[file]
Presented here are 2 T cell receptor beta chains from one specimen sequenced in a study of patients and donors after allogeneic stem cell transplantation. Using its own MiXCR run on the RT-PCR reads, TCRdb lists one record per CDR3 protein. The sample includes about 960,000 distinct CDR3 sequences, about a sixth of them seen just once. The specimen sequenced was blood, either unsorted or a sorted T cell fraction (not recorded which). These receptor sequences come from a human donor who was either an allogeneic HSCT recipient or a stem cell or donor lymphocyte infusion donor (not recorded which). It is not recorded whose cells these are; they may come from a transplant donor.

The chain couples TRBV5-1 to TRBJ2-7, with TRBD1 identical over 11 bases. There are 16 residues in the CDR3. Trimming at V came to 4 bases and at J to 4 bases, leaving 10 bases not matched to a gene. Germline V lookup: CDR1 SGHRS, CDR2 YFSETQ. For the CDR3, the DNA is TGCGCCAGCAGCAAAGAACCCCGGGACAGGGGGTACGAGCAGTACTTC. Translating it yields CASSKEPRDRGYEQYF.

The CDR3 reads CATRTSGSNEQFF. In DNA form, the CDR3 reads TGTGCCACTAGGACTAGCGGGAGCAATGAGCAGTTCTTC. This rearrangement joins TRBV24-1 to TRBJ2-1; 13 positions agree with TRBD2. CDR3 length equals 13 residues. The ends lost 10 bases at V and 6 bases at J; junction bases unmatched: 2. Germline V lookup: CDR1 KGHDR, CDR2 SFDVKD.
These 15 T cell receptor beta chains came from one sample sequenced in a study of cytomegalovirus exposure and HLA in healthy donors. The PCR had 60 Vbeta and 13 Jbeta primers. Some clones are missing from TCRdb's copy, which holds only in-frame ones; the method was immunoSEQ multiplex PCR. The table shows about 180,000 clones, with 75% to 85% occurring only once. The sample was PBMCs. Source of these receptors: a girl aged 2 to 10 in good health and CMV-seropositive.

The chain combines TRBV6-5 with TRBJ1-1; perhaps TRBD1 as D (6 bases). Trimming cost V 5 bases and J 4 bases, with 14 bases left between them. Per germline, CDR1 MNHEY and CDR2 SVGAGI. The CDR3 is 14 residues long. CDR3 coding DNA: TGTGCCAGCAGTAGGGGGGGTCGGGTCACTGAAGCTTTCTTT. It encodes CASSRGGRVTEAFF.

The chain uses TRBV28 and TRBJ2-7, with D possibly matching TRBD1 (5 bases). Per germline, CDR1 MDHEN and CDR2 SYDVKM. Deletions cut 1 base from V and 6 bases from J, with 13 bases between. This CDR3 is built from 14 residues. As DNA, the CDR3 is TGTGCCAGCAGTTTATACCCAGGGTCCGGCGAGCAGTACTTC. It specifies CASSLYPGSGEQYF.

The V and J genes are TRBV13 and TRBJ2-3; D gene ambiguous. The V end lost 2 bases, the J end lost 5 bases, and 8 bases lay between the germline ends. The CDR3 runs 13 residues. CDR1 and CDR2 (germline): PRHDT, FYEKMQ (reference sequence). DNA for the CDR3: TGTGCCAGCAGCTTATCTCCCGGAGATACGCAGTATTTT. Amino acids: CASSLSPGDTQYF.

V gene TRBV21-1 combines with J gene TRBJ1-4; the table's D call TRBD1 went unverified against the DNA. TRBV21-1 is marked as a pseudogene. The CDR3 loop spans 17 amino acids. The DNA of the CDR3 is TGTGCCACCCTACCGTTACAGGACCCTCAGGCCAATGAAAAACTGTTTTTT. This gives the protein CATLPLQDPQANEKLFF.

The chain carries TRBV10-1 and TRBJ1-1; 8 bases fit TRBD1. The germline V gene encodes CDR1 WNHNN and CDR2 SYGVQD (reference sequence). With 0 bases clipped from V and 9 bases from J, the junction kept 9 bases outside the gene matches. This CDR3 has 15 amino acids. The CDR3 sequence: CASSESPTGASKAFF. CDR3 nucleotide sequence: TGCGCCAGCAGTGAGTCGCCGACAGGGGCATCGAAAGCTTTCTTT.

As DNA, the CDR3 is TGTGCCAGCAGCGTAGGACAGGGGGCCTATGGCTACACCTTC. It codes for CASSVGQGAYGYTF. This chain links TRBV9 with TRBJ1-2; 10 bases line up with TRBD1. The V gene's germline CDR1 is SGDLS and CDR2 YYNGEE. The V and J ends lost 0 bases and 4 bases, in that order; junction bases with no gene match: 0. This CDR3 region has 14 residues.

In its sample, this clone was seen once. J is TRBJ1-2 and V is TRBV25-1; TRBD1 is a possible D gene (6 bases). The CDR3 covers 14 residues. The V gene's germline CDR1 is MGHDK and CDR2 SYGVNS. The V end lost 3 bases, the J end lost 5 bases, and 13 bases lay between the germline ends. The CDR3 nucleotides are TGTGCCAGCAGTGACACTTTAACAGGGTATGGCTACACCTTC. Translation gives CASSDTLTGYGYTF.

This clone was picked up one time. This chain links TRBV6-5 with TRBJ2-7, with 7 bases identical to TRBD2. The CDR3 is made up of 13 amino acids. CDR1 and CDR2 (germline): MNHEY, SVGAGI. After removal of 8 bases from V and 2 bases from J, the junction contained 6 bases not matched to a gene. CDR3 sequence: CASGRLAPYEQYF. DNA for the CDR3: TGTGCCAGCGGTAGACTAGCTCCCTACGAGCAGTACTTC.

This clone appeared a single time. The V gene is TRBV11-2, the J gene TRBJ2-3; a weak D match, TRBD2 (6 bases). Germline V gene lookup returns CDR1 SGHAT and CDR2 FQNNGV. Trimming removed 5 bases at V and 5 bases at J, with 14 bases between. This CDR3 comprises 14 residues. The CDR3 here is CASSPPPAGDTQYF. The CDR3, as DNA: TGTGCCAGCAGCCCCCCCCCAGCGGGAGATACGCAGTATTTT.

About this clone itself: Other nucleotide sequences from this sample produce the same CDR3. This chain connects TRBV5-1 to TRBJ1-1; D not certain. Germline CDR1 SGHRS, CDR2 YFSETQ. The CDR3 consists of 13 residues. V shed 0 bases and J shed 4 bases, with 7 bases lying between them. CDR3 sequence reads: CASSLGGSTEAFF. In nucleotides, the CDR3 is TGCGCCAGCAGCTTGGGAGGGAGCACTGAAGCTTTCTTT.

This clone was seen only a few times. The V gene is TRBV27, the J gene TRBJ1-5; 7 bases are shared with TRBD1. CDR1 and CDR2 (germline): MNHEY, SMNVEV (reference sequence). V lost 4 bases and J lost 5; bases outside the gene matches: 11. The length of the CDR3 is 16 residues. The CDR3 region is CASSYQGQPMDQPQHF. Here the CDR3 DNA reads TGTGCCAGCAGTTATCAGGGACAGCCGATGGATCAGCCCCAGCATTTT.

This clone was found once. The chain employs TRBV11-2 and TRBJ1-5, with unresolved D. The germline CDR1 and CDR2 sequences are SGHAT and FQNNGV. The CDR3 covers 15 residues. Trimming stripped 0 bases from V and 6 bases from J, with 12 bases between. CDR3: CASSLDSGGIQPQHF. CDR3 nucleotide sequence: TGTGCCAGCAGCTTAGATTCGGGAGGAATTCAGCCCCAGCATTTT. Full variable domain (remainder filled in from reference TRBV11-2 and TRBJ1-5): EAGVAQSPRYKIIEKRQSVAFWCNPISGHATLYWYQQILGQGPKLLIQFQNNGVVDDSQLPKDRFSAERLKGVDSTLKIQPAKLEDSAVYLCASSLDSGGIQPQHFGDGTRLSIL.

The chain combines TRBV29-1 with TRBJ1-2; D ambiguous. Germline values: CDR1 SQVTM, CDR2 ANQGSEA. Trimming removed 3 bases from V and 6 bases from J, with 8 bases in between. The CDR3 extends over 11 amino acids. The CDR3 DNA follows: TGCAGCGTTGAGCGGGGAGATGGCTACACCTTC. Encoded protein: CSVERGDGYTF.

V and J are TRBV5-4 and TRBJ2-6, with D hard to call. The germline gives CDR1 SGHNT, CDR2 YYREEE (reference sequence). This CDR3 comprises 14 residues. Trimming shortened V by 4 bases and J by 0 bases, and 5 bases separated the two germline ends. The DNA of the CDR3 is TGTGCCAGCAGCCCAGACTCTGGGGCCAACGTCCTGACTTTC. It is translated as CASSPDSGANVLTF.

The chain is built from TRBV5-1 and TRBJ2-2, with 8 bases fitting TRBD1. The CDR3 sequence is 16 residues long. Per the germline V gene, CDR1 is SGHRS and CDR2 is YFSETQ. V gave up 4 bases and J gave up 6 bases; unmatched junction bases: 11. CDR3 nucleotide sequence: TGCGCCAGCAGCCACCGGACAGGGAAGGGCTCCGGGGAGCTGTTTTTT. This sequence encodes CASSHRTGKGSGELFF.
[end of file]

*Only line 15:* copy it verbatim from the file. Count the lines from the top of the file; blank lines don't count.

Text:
This clone was seen only a few times. The V gene is TRBV27, the J gene TRBJ1-5; 7 bases are shared with TRBD1. CDR1 and CDR2 (germline): MNHEY, SMNVEV (reference sequence). V lost 4 bases and J lost 5; bases outside the gene matches: 11. The length of the CDR3 is 16 residues. The CDR3 region is CASSYQGQPMDQPQHF. Here the CDR3 DNA reads TGTGCCAGCAGTTATCAGGGACAGCCGATGGATCAGCCCCAGCATTTT.